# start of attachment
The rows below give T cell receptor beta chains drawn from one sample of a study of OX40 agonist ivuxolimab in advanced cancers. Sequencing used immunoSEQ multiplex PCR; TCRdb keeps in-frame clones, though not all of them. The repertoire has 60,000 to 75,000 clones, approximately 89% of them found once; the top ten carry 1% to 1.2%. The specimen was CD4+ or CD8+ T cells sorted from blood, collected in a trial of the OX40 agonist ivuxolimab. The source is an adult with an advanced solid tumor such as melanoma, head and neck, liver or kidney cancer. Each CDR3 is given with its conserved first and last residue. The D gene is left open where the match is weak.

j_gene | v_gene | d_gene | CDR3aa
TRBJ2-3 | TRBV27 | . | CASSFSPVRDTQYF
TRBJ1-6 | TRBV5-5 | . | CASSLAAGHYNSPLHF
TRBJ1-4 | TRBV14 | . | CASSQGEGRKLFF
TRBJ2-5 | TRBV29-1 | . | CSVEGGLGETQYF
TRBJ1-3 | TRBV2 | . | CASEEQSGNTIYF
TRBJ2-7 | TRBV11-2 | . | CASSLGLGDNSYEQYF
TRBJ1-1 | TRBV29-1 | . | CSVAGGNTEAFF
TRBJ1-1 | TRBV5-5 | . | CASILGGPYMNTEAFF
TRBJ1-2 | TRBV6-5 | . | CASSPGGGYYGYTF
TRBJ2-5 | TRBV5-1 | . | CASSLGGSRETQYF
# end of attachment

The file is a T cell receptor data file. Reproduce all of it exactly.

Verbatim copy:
The rows below give T cell receptor beta chains drawn from one sample of a study of OX40 agonist ivuxolimab in advanced cancers. Sequencing used immunoSEQ multiplex PCR; TCRdb keeps in-frame clones, though not all of them. The repertoire has 60,000 to 75,000 clones, approximately 89% of them found once; the top ten carry 1% to 1.2%. The specimen was CD4+ or CD8+ T cells sorted from blood, collected in a trial of the OX40 agonist ivuxolimab. The source is an adult with an advanced solid tumor such as melanoma, head and neck, liver or kidney cancer. Each CDR3 is given with its conserved first and last residue. The D gene is left open where the match is weak.

j_gene | v_gene | d_gene | CDR3aa
TRBJ2-3 | TRBV27 | . | CASSFSPVRDTQYF
TRBJ1-6 | TRBV5-5 | . | CASSLAAGHYNSPLHF
TRBJ1-4 | TRBV14 | . | CASSQGEGRKLFF
TRBJ2-5 | TRBV29-1 | . | CSVEGGLGETQYF
TRBJ1-3 | TRBV2 | . | CASEEQSGNTIYF
TRBJ2-7 | TRBV11-2 | . | CASSLGLGDNSYEQYF
TRBJ1-1 | TRBV29-1 | . | CSVAGGNTEAFF
TRBJ1-1 | TRBV5-5 | . | CASILGGPYMNTEAFF
TRBJ1-2 | TRBV6-5 | . | CASSPGGGYYGYTF
TRBJ2-5 | TRBV5-1 | . | CASSLGGSRETQYF